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Quagliariello v. Township of Edison

2004 WL 842000 (N.J. Super. Law Div. 2004) (Unpublished)

ZONING; REDEVELOPMENT—Without a municipality proving that redevelopment of property is necessary, there can be no taking of the owner’s land absent a public purpose.

A landowner challenged a decision by the municipality and its local planning board that his properties constituted an area in need of redevelopment. The board’s planner had found that the owner’s existing structures were not conducive to wholesome living conditions because the property had an obsolete layout and had been stagnant and unproductive for more than ten years. At trial, the municipality was unable to produce any evidence of tax liens or of any building, safety or health code violations. In fact, the planner stated that neither of the owner’s two residential properties nor his vacant lot were in need of redevelopment, but their inclusion in the redevelopment area was reasonable because they were necessary for a larger project. Two other parcels were left out of the redevelopment area. Thus, by not including these other parcels or the residential properties in the redevelopment area, the municipality was seeking to create an irregular shaped redevelopment area under single ownership. The Court was concerned with such gerrymandering.

The Court defined “public use” as anything that tends to enlarge resources and contribute to the general welfare of the community. Further, it is not necessary for the entire community to directly utilize condemned property in order for such use to constitute public use. The fact that a private party may benefit from a taking does not render the taking private. On the other hand, when the exercise of the power of eminent domain results in a substantial benefit to specific private parties, a court must use heightened scrutiny to examine any assertion by the taking authority that the public interest is the primary interest being advanced. To determine whether a proposed taking for redevelopment is truly for a public purpose, a court, among other factors, may consider the history leading up to the decision to redevelop a property; the intent of the acquisition; who is affected by the acquisition; if there is a single owner affected; the size of the area needed for redevelopment; if there is proof of any health or building code violation; and, if there is any evidence of abandonment, such as the presence of tax liens.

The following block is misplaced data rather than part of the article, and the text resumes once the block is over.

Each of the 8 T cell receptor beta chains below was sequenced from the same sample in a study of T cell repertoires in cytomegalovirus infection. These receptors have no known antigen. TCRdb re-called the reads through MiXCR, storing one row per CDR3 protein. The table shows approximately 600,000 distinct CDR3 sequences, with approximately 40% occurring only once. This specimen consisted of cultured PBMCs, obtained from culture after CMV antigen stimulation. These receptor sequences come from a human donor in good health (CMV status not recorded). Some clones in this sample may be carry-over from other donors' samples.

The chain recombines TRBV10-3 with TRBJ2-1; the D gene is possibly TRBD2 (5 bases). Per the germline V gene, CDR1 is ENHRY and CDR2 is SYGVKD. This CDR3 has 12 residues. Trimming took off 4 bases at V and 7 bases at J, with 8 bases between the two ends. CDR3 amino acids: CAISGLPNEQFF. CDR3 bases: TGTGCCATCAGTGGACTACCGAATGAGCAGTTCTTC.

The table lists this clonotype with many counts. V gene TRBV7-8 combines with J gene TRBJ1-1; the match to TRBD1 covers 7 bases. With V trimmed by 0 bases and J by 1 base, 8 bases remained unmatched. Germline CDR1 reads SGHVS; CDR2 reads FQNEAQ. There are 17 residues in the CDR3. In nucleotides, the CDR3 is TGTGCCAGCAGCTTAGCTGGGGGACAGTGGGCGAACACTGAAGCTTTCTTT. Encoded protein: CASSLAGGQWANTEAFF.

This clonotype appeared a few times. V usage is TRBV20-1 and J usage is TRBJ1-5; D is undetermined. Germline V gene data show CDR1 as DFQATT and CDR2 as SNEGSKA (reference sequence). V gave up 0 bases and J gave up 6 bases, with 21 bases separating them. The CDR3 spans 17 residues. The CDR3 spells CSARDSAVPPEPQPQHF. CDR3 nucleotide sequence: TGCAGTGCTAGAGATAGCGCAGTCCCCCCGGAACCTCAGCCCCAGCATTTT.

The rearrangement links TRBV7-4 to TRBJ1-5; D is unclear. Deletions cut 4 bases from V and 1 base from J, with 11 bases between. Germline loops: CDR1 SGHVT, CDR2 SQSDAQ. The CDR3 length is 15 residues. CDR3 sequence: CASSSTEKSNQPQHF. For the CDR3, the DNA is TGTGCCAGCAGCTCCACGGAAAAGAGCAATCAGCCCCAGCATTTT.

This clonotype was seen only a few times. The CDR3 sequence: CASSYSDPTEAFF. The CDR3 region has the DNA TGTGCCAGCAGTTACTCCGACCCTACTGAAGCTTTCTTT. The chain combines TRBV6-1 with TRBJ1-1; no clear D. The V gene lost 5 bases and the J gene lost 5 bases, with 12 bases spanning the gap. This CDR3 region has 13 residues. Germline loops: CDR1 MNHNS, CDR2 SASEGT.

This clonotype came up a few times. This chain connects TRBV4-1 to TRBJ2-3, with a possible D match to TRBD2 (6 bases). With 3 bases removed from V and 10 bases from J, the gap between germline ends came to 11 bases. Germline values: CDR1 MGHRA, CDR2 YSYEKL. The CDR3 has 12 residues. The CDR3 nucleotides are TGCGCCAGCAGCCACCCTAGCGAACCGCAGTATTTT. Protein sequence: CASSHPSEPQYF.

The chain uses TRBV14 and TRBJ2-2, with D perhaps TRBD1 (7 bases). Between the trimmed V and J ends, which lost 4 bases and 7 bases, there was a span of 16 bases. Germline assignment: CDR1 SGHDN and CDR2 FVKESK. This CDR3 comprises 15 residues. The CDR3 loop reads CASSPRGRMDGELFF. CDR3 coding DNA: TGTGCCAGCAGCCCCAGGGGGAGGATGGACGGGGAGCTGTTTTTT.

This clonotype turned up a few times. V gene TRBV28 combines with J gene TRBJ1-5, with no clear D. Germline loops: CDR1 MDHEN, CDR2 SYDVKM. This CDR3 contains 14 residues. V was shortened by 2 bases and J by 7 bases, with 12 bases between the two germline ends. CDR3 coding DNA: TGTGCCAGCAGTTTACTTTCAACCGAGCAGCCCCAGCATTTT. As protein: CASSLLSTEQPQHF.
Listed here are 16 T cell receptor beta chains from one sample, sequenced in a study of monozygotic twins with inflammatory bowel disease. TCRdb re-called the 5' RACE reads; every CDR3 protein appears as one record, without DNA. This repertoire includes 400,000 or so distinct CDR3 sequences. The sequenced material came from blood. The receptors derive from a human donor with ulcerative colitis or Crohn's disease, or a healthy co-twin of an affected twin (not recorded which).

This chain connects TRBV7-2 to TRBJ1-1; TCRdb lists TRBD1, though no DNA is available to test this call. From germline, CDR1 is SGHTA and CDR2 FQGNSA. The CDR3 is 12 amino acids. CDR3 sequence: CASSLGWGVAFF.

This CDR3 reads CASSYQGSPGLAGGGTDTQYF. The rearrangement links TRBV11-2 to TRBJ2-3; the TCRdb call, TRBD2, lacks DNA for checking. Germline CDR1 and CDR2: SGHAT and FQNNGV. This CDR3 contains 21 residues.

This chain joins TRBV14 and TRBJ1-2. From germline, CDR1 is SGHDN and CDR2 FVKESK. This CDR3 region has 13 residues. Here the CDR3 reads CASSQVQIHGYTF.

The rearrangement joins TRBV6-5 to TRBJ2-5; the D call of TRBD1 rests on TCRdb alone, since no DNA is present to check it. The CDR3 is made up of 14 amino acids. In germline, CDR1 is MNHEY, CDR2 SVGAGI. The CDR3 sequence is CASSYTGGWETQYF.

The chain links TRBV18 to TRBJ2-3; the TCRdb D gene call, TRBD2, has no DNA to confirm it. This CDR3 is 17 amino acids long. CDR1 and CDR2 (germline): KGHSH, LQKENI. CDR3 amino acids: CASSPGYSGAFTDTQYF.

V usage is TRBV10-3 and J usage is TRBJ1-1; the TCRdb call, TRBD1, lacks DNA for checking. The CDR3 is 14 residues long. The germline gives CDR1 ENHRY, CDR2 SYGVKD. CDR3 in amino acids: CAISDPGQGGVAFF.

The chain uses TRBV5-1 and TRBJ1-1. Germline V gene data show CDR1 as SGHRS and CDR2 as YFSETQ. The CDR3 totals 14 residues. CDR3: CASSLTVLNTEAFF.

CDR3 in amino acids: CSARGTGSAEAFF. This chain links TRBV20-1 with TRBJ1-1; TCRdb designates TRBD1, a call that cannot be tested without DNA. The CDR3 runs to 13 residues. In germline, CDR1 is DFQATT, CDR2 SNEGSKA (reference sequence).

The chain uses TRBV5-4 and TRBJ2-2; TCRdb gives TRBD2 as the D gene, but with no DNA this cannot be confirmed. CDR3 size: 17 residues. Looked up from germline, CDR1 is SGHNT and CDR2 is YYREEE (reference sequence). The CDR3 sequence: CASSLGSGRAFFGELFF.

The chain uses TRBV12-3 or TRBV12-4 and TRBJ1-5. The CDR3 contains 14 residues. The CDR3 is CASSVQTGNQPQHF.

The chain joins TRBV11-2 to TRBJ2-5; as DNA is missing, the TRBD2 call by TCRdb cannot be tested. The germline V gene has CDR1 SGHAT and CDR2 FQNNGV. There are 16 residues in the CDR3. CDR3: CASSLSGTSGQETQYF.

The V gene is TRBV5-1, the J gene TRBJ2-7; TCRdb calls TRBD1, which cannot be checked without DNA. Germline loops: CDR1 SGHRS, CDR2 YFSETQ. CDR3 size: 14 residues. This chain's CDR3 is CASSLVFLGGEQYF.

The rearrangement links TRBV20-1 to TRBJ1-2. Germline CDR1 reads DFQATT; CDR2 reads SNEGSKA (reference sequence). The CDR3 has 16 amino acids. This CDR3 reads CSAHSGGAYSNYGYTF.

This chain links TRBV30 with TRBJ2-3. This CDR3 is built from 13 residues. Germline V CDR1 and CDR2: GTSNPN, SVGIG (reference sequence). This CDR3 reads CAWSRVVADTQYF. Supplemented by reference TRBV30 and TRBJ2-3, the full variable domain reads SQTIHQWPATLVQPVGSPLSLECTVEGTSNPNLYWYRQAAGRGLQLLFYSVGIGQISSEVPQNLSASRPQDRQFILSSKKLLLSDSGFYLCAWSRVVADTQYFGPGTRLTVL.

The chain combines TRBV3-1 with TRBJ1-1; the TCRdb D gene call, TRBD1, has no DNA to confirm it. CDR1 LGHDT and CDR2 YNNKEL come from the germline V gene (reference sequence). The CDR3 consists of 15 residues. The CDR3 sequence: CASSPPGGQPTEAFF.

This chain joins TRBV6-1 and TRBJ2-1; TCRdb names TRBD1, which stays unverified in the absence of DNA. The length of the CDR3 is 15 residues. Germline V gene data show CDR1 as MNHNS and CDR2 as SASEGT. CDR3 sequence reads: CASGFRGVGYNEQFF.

Based on these factors, the Court in this case held that the planning board’s decision was arbitrary, capricious, and unreasonable. In the Court’s view, the municipality failed to present substantial evidence to support its declaration of need. In addition, the Court took note that the municipality had originally planned to redevelop land diagonally across the street from the complainant’s property. Following intense public objection, the municipality switched its interest to this particular property instead. Then, the municipality attempted to sell the condemned property to a private company.

The Court found the municipality’s criticisms of the owner’s property to be superficial. Some of these criticisms included that the owner had unsuccessfully attempted to sell the property; that one building on the property had cracks; that there was a drainage build-up in the gutters of a building; and that there were vehicles with “For Sale” signs parked on the property. In contrast, the property was never the subject of any health or building code violations, and currently conformed to all fire code regulations. What was more was that the owner had spent over $251,000 in an effort to clean up the property. Based on this evidence, the Court found that there was no basis upon which anyone could conclude that redevelopment was necessary, nor was there any proof of abandonment. Since the municipality was unable to demonstrate a public purpose for the taking, the Court held the taking to be for private use and unconstitutional. It set aside the planning board’s decision to redevelop the property.


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